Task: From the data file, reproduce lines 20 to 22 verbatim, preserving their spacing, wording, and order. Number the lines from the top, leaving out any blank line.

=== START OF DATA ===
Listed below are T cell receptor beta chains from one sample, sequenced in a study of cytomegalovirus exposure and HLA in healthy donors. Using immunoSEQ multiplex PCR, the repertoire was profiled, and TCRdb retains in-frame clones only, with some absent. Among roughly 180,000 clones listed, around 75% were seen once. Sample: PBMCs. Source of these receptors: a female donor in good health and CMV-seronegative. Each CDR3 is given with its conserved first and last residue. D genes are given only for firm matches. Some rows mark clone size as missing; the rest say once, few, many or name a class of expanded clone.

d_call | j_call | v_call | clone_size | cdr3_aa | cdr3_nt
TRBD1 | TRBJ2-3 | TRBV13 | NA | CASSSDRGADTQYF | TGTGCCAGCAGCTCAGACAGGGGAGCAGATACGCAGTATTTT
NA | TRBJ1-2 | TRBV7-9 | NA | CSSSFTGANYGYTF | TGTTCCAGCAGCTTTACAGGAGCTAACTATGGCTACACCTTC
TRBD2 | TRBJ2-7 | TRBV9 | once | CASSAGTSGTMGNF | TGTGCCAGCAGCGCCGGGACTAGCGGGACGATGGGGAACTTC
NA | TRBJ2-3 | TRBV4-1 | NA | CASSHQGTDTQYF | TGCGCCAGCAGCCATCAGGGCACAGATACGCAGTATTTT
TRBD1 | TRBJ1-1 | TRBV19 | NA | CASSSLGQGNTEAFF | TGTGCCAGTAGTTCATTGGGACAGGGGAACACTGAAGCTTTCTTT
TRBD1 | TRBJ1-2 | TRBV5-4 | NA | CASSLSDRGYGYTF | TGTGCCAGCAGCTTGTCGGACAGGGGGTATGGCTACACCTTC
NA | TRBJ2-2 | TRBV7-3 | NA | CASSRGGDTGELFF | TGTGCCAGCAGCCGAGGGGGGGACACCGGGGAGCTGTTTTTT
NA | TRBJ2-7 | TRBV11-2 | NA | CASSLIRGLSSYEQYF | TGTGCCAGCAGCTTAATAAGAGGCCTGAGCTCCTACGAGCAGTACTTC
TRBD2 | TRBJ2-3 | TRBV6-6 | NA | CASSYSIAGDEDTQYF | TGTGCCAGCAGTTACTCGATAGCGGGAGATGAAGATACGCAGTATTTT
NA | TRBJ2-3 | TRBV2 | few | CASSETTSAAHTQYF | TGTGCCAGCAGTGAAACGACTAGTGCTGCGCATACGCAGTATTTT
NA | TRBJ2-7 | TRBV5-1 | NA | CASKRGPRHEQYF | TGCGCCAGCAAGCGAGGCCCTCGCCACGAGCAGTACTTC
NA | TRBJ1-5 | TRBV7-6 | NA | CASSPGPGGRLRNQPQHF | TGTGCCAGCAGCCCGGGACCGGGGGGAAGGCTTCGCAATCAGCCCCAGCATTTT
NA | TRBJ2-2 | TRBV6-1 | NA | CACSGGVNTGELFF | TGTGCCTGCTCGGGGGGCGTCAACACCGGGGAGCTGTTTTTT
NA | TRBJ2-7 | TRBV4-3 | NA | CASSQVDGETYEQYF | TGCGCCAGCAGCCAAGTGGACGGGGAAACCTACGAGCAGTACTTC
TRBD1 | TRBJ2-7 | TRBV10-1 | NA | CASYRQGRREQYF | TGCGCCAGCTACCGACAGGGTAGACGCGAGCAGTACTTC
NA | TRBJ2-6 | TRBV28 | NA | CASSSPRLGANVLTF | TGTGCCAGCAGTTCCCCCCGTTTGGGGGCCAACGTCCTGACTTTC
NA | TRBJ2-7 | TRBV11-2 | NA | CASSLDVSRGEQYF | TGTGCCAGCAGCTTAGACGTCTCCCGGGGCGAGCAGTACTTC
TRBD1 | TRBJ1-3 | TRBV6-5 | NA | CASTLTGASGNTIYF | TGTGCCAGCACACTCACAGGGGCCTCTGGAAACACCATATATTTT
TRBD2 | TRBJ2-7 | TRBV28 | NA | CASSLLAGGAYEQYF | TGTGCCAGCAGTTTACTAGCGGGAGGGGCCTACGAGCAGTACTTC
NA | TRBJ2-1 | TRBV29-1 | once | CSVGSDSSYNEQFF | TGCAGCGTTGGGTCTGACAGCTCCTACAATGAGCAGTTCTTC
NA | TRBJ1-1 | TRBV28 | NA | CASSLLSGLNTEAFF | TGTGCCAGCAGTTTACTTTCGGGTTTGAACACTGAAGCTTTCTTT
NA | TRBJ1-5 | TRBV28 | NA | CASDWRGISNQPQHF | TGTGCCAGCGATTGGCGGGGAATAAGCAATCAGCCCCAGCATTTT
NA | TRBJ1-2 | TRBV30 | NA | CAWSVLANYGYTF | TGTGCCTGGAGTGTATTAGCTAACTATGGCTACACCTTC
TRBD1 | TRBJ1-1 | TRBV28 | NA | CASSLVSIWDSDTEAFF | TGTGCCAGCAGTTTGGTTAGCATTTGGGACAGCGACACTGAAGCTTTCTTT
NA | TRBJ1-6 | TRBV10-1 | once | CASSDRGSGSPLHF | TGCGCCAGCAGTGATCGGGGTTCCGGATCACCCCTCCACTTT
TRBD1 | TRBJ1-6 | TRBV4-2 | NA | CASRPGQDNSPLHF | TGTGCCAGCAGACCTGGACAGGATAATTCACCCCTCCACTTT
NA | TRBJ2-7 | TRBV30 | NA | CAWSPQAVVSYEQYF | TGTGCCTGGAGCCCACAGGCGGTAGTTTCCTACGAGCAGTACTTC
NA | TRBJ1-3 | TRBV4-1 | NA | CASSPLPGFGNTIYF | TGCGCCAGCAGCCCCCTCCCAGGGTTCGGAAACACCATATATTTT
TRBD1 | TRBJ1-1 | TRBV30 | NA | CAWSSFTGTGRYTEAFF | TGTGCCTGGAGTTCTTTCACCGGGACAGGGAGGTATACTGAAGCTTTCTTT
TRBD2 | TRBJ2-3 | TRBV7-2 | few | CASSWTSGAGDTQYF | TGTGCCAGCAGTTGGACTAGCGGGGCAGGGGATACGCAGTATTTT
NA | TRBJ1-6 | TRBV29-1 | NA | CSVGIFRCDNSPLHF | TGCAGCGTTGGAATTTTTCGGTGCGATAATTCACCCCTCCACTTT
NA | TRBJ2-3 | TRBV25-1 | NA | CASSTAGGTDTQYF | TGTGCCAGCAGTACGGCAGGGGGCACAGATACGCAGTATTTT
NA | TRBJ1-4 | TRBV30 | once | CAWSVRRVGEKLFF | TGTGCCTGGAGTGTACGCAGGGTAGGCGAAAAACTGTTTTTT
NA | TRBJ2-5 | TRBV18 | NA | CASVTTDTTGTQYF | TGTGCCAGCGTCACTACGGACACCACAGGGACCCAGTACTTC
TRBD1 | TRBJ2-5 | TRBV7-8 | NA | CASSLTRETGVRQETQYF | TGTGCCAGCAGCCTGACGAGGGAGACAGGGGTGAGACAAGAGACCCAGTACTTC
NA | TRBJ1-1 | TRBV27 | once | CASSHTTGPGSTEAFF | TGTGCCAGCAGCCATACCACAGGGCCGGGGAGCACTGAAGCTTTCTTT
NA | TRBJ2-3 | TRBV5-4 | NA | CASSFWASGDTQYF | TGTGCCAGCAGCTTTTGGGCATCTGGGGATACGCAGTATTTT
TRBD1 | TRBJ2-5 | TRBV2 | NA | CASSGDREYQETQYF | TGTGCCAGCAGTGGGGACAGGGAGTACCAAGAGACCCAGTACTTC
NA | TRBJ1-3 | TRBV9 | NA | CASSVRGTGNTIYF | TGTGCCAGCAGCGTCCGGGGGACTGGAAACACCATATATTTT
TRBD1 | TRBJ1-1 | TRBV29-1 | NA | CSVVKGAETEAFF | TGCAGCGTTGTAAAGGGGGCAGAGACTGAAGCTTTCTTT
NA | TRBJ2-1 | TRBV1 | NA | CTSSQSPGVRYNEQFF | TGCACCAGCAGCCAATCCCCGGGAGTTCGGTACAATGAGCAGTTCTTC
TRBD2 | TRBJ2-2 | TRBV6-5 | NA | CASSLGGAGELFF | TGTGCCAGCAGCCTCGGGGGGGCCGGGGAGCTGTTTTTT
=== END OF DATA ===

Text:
TRBD1 | TRBJ1-3 | TRBV6-5 | NA | CASTLTGASGNTIYF | TGTGCCAGCACACTCACAGGGGCCTCTGGAAACACCATATATTTT
TRBD2 | TRBJ2-7 | TRBV28 | NA | CASSLLAGGAYEQYF | TGTGCCAGCAGTTTACTAGCGGGAGGGGCCTACGAGCAGTACTTC
NA | TRBJ2-1 | TRBV29-1 | once | CSVGSDSSYNEQFF | TGCAGCGTTGGGTCTGACAGCTCCTACAATGAGCAGTTCTTC